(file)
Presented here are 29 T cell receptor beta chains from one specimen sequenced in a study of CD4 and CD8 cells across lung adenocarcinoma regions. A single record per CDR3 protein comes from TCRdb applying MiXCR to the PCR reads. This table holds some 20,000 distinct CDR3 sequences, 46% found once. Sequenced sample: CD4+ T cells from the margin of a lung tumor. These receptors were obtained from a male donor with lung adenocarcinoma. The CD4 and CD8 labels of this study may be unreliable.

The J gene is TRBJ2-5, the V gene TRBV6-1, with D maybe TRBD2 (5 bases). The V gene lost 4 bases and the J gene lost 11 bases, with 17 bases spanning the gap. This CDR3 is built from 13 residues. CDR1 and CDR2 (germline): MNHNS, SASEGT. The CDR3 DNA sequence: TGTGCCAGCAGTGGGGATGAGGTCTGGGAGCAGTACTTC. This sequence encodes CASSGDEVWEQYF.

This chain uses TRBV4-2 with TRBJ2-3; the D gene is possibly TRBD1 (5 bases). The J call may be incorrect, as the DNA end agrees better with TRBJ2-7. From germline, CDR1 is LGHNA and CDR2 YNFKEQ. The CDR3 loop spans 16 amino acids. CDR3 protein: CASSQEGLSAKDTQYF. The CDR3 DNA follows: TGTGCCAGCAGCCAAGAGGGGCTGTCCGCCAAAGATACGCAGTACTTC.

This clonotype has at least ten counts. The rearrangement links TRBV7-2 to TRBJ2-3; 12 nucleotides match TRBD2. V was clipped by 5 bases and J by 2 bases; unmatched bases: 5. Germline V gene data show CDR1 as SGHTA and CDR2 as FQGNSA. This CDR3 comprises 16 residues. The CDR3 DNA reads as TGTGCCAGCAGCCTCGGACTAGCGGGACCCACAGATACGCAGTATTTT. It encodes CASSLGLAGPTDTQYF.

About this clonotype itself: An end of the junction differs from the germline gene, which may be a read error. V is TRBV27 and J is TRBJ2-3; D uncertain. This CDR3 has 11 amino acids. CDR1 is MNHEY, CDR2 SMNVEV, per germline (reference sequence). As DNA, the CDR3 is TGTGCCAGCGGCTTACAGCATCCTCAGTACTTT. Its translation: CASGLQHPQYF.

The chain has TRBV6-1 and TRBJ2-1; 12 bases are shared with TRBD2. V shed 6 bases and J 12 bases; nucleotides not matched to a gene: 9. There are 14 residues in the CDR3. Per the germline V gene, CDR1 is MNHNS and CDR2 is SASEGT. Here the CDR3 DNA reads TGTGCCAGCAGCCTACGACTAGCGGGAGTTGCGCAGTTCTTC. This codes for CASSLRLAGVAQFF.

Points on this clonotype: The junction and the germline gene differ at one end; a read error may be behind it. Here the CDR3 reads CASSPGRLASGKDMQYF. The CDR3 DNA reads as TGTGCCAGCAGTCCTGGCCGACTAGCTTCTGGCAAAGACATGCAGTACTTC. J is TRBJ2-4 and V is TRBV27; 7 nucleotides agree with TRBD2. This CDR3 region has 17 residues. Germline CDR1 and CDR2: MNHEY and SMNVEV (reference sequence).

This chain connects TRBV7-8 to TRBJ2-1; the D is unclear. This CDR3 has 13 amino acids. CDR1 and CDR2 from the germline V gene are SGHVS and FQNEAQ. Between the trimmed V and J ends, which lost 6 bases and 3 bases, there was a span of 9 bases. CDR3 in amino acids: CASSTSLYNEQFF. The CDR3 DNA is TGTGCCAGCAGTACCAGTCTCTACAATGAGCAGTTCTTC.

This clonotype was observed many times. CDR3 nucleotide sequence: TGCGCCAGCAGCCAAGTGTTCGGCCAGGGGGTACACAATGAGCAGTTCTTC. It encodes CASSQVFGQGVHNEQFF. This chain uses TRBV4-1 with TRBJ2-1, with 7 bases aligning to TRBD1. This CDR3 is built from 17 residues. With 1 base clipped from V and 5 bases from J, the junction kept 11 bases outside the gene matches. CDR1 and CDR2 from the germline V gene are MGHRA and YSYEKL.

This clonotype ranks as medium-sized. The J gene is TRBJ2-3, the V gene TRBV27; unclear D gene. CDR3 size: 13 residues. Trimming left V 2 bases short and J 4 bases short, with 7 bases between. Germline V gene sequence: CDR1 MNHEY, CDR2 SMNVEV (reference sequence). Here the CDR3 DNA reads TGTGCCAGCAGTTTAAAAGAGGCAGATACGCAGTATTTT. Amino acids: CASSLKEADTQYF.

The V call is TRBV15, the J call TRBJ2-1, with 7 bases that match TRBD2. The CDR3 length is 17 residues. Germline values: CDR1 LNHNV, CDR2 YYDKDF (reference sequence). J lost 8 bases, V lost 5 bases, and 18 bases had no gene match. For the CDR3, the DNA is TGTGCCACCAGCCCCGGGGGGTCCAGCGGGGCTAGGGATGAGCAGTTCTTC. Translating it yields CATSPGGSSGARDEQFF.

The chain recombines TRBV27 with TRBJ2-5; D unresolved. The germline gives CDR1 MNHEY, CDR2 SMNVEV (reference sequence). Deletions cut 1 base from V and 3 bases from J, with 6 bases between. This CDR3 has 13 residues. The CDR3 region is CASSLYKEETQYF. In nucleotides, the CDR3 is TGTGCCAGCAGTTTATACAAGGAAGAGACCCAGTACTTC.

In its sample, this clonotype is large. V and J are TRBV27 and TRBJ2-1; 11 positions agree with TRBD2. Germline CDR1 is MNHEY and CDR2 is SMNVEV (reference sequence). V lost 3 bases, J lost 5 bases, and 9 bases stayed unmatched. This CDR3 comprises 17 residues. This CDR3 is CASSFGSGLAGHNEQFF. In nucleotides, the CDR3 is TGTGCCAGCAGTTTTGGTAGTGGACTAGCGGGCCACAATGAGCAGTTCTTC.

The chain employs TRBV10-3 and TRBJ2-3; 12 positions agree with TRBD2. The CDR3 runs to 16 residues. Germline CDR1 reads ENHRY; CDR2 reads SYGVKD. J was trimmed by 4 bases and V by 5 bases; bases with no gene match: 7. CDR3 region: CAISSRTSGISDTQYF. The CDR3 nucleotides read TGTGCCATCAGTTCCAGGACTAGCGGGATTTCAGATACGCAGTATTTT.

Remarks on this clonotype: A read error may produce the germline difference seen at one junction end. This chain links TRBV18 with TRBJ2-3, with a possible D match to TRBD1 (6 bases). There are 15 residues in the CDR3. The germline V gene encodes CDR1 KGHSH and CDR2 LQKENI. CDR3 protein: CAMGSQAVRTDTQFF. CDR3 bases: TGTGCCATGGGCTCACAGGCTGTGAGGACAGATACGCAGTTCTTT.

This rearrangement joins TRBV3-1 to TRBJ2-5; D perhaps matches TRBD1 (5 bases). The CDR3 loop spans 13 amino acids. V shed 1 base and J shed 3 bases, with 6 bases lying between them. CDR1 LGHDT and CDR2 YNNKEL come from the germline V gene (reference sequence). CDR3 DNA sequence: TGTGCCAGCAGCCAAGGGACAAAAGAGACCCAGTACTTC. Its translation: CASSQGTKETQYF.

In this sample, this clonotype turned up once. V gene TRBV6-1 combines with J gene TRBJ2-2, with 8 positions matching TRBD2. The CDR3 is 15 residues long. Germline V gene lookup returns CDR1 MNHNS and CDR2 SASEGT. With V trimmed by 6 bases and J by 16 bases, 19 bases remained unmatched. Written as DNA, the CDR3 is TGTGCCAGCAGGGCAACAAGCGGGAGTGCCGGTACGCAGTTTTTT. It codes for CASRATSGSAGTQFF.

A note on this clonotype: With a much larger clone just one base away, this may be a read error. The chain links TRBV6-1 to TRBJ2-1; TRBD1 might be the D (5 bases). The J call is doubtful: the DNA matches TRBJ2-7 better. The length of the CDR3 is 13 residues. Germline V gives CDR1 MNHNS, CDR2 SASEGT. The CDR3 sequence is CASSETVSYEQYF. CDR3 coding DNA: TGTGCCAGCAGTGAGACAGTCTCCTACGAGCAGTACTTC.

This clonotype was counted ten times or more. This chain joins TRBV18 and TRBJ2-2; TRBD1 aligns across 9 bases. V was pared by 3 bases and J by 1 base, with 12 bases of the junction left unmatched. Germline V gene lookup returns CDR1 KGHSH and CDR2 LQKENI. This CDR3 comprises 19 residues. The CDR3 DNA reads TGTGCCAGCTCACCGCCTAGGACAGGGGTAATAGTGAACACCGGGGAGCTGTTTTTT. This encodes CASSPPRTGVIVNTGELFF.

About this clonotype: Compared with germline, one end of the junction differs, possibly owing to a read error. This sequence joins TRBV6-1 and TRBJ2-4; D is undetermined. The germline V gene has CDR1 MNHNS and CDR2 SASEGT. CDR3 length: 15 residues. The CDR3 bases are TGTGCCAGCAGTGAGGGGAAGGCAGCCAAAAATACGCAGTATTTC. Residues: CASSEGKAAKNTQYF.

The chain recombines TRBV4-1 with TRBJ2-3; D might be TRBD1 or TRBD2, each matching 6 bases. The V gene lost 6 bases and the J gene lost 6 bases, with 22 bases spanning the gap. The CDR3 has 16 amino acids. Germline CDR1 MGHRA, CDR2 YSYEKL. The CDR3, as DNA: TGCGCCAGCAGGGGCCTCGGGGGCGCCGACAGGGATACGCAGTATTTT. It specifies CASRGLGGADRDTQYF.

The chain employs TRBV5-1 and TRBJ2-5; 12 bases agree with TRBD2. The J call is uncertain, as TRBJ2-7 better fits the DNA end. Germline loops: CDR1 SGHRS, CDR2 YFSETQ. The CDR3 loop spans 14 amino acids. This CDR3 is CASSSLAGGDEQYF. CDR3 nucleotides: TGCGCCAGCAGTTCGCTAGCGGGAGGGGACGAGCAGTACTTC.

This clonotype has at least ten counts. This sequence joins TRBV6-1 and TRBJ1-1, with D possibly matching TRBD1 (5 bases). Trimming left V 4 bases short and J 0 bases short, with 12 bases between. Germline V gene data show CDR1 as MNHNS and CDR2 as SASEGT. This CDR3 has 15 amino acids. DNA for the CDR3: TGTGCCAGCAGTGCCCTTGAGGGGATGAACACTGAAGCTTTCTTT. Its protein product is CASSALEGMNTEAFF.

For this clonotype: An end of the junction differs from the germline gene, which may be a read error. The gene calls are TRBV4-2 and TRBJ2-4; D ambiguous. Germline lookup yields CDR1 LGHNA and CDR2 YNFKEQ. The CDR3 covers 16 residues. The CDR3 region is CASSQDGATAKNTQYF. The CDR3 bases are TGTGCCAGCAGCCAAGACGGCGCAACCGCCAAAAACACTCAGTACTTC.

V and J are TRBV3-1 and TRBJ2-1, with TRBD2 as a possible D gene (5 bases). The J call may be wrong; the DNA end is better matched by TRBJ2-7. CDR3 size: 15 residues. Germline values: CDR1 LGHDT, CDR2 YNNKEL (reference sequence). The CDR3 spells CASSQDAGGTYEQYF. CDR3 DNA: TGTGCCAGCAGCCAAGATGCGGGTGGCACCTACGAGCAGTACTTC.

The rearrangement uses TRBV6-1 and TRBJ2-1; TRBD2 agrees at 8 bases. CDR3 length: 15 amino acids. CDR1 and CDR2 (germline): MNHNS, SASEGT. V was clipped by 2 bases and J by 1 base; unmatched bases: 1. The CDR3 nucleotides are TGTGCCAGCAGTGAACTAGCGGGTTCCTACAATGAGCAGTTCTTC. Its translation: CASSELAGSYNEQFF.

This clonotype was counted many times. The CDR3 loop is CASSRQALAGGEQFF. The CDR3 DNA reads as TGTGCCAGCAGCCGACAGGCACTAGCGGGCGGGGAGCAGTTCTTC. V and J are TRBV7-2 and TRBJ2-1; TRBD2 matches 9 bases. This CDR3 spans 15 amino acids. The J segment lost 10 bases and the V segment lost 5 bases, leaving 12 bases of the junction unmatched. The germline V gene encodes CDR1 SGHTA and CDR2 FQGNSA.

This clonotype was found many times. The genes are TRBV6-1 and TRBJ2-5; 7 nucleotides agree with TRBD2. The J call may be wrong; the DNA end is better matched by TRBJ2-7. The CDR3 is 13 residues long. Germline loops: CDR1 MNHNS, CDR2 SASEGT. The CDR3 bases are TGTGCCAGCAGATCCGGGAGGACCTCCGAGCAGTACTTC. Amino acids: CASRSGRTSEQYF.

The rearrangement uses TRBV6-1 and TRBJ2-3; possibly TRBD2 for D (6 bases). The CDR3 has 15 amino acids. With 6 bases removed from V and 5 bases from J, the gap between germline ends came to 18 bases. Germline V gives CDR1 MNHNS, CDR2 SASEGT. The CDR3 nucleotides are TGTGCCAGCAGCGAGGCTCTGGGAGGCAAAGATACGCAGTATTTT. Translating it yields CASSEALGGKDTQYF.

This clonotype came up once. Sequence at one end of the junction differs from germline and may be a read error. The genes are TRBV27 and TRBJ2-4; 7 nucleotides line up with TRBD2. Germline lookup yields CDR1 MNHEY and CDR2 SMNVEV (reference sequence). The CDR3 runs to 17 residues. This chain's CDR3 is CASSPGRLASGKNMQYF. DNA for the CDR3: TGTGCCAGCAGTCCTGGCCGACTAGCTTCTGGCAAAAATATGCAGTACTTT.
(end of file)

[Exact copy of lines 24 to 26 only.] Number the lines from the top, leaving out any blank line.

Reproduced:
For this clonotype: An end of the junction differs from the germline gene, which may be a read error. The gene calls are TRBV4-2 and TRBJ2-4; D ambiguous. Germline lookup yields CDR1 LGHNA and CDR2 YNFKEQ. The CDR3 covers 16 residues. The CDR3 region is CASSQDGATAKNTQYF. The CDR3 bases are TGTGCCAGCAGCCAAGACGGCGCAACCGCCAAAAACACTCAGTACTTC.

V and J are TRBV3-1 and TRBJ2-1, with TRBD2 as a possible D gene (5 bases). The J call may be wrong; the DNA end is better matched by TRBJ2-7. CDR3 size: 15 residues. Germline values: CDR1 LGHDT, CDR2 YNNKEL (reference sequence). The CDR3 spells CASSQDAGGTYEQYF. CDR3 DNA: TGTGCCAGCAGCCAAGATGCGGGTGGCACCTACGAGCAGTACTTC.

The rearrangement uses TRBV6-1 and TRBJ2-1; TRBD2 agrees at 8 bases. CDR3 length: 15 amino acids. CDR1 and CDR2 (germline): MNHNS, SASEGT. V was clipped by 2 bases and J by 1 base; unmatched bases: 1. The CDR3 nucleotides are TGTGCCAGCAGTGAACTAGCGGGTTCCTACAATGAGCAGTTCTTC. Its translation: CASSELAGSYNEQFF.